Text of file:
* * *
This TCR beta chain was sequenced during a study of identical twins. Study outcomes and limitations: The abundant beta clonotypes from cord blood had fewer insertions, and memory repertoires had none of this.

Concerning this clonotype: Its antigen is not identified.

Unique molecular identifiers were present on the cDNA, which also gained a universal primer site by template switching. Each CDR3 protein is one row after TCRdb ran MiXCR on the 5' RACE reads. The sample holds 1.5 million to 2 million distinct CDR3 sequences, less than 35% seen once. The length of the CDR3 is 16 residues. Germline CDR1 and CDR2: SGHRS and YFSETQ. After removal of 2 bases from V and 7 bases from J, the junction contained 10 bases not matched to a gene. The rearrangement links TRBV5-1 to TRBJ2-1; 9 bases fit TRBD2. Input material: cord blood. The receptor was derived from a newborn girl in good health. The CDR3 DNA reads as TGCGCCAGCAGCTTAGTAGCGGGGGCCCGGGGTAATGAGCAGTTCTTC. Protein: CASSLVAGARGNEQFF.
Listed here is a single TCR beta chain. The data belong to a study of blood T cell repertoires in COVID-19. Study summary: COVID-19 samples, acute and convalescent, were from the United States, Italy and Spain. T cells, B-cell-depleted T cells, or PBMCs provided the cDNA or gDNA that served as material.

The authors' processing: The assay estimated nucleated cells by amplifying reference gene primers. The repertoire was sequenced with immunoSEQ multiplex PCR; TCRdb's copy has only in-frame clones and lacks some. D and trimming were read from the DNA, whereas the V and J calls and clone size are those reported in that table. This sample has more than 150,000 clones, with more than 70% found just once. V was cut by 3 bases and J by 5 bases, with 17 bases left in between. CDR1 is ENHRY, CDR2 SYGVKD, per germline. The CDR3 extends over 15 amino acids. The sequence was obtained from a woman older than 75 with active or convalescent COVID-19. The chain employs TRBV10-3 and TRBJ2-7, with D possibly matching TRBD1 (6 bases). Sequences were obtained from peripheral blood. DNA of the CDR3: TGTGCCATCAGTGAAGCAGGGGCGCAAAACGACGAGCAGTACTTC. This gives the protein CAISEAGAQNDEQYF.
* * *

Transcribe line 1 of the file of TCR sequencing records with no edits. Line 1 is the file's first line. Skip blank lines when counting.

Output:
This TCR beta chain was sequenced during a study of identical twins. Study outcomes and limitations: The abundant beta clonotypes from cord blood had fewer insertions, and memory repertoires had none of this.